Interview with Oana Avasilichioaei

This is part of an ongoing series of interviews with people who are closely involved with Quebec literature on a daily basis as we continue to talk to publishers, readers, bookstore owners, and translators to get a feel for today’s publishing scene in Quebec.

Oana Avasilichioaei’s practice is concerned with textuality, polylingual poetics, the social and political forces/voices of the polis, and the intermediary spaces between word, sound, and image, exploring the transgressions of these terrains through poetry, translation, performance, and sound work. Her five poetry collections include We, Beasts (Wolsak & Wynn 2012, winner of the A. M. Klein Prize for Poetry) and Limbinal (Talonbooks 2015), a hybrid, multi-genre poetic work on notions of borders. She has also published seven translations of poetry and prose from French and Romanian, most recently Bertrand Laverdure’s Readopolis (BookThug, 2017), which won the 2017 Governor General Literary Award.

PETINF14-QuebecReads-Favicon-32x32What are you reading/translating at the minute?

I am currently translating Catherine Lalonde’s La dévoration des fées (Le Quartanier, 2017), which will be published in the fall of 2018 (by BookThug) as The Faerie Devouring. A modern-day fable and mythic bildungsroman, it tells the story of a young girl raised by her grandmother (a stalwart matriarch and wicked fairy godmother) following her mother’s death during childbirth. The story is rife with song, myth, phantasmagoria, spells, desire, ferocious poetic telling, wild imagination, and unruly language.


Is there anything you’re especially looking forward to reading this year?

I’ve been dipping in and out of Espaces de savoir (Presses de l’Université Laval, 2016), a very interesting collection of writing by five authors on spaces/environments that shape thought.


What is your relationship to Quebec writing? Can you talk a little about the challenges of translating Quebec literature and a novel like Lectodôme in particular?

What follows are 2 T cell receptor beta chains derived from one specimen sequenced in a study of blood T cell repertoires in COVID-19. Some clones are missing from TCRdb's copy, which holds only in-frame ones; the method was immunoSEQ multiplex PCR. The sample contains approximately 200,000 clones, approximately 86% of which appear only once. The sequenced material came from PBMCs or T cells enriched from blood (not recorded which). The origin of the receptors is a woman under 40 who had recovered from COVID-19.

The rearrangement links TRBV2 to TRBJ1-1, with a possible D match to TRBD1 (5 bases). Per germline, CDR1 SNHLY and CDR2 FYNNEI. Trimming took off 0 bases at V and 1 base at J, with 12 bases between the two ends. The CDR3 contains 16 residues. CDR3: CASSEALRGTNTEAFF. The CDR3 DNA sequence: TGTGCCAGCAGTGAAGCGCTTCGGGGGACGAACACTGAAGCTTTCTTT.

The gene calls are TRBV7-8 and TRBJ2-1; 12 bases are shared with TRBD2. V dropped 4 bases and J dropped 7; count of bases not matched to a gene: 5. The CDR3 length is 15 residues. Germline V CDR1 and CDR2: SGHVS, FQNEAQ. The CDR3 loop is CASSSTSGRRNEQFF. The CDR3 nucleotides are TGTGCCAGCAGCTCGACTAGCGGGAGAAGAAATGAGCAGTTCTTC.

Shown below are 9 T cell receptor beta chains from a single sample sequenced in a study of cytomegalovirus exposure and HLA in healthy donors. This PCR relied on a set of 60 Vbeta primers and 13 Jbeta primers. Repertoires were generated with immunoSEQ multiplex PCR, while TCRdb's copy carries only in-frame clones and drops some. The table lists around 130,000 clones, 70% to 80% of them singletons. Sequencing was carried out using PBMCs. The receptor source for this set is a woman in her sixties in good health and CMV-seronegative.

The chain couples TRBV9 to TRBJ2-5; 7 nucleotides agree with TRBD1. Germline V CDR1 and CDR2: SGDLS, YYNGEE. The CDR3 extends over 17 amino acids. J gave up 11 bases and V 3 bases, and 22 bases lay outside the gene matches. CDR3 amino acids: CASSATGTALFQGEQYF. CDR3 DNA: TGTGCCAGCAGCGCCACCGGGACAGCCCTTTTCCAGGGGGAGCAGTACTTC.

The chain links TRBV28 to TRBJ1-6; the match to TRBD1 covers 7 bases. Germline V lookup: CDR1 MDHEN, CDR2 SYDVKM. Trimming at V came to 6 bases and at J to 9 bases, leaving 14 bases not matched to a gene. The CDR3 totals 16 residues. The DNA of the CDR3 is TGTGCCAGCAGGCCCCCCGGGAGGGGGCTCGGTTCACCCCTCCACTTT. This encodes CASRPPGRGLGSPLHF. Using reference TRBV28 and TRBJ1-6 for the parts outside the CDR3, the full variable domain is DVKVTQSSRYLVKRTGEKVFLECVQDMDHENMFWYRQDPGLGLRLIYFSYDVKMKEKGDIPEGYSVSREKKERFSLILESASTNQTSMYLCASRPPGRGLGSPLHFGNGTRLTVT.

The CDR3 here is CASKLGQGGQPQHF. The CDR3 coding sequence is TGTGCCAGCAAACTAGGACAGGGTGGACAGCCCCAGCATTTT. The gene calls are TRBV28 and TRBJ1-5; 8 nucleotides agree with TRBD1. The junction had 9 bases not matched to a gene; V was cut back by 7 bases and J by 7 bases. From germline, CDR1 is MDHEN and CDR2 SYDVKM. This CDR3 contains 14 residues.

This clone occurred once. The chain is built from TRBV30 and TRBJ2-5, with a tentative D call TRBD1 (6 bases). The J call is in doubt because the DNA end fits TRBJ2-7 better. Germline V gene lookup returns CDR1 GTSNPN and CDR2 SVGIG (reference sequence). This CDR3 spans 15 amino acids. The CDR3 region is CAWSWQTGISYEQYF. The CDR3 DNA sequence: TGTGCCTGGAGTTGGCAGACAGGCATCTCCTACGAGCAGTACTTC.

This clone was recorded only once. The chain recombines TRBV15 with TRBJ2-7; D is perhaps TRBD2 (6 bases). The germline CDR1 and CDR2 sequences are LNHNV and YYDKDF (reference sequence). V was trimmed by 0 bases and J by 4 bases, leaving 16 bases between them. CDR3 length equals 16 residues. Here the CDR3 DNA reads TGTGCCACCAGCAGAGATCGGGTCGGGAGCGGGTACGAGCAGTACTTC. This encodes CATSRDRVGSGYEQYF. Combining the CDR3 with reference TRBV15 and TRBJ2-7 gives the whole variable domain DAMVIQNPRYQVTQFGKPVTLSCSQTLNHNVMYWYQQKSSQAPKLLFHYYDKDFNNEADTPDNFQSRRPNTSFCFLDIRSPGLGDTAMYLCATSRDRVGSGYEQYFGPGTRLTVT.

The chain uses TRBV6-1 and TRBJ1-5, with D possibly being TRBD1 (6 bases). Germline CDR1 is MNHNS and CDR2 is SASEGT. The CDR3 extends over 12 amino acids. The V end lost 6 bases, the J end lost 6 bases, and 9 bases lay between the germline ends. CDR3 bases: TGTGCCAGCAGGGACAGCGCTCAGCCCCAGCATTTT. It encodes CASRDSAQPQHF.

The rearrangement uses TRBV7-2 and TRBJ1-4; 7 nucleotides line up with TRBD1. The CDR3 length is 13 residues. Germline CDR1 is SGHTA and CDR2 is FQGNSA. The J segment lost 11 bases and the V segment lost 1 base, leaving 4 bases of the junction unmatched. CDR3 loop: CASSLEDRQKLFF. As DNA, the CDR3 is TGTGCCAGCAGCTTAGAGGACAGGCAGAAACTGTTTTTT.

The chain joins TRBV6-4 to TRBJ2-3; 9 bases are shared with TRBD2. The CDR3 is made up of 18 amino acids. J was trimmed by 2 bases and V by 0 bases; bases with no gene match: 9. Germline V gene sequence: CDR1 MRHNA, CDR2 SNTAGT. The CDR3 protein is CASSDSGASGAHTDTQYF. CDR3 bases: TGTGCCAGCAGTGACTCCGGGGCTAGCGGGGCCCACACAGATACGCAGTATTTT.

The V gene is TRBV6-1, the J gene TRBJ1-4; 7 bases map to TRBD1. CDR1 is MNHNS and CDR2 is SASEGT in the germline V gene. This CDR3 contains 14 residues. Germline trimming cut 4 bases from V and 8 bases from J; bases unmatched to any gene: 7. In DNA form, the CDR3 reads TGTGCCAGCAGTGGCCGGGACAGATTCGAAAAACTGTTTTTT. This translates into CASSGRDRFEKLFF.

Because I live, write and translate in Quebec, I feel I am part of the writing that is created here, though at the same time also slightly to the side of it since I write mainly in English (although it is an English much striated and affected by the structures, syntax, and vocabularies of French, as well as other languages).

Some of the challenges of translating Quebec literature (though this applies to translating other literatures as well) include finding ways to account for the specificities and local uses of the language (idiomatic expressions are particularly challenging, for instance), to call up the various histories and cultural trends that may be underpinning the writing, and to reinvent the English at least a little bit each time so that the impact of these aspects comes through.

One of the most challenging (and intriguing) aspects of translating Lectodôme (Readopolis in English) in particular was thinking of how to create and reinvent all the various voices/genres of the book in English. The inserted dystopian novella, for example, is written in a very different mode (fast-moving almost telegraphic writing) than the inserted screenplay (dialogue form, some of which combines French and English, word play, etc.). The novella also has a fair number of neologisms and I always have a lot of fun coming up with those in English.


What, if anything, would you say defines Quebec literature?

I tend not to like coming up with these sort of generalizations, because any literature is always multiform, heterogeneous, polyphonic. Though one layer that I do really appreciate about Quebec literature (which is not omnipresent but which does recur) is the presence of a social engagement, a politicizing of the subject, voice, language through the material of language at a kind of ground roots level.

PETINF14-QuebecReads-Favicon-32x32And finally, if you were to recommend that someone who has never read anything from Quebec pick up a book and start reading it today, which book would it be?

The book I am currently translating, Catherine Lalonde’s The Faerie Devouring, is in fact a good example of a work that is deeply and thoroughly Québécois (in its language and flavour) and wildly imaginative and surprising. Another old favourite which I highly recommend (but which does not yet exist in English translation) is the epic La canicule des pauvres by Jean-Simon DesRochers (Les Herbes rouges, 2014).


Photo credit: Monique de St. Croix